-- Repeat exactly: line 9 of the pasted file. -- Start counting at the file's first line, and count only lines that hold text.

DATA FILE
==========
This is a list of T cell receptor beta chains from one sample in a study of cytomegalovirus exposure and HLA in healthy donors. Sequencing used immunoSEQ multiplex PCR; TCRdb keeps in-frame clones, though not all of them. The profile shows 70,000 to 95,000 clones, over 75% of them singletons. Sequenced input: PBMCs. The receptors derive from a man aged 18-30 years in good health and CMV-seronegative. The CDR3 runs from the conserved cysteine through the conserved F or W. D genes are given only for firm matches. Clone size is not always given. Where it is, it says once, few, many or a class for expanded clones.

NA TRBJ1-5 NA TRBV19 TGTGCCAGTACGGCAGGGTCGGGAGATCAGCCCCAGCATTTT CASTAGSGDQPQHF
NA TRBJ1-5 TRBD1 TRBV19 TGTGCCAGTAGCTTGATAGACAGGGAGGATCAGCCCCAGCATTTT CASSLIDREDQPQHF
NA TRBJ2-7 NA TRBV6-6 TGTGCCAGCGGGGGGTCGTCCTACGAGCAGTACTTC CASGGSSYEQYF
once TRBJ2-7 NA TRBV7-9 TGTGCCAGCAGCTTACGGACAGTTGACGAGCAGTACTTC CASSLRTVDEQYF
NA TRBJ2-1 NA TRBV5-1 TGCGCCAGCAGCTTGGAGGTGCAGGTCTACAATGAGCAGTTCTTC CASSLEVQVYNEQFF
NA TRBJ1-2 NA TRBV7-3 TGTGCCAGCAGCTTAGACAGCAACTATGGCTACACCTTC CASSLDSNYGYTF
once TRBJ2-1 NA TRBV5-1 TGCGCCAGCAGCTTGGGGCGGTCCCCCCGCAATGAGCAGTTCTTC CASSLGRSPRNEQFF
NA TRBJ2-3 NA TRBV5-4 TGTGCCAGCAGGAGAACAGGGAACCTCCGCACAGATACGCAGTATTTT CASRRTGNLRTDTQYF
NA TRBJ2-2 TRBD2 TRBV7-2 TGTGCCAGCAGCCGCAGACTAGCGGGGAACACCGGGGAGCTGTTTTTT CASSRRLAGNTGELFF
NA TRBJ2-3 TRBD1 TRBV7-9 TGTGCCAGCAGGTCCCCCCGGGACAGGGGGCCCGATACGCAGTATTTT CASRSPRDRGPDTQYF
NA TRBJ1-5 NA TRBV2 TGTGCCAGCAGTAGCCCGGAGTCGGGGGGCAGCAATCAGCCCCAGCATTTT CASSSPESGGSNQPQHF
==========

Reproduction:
NA TRBJ2-3 NA TRBV5-4 TGTGCCAGCAGGAGAACAGGGAACCTCCGCACAGATACGCAGTATTTT CASRRTGNLRTDTQYF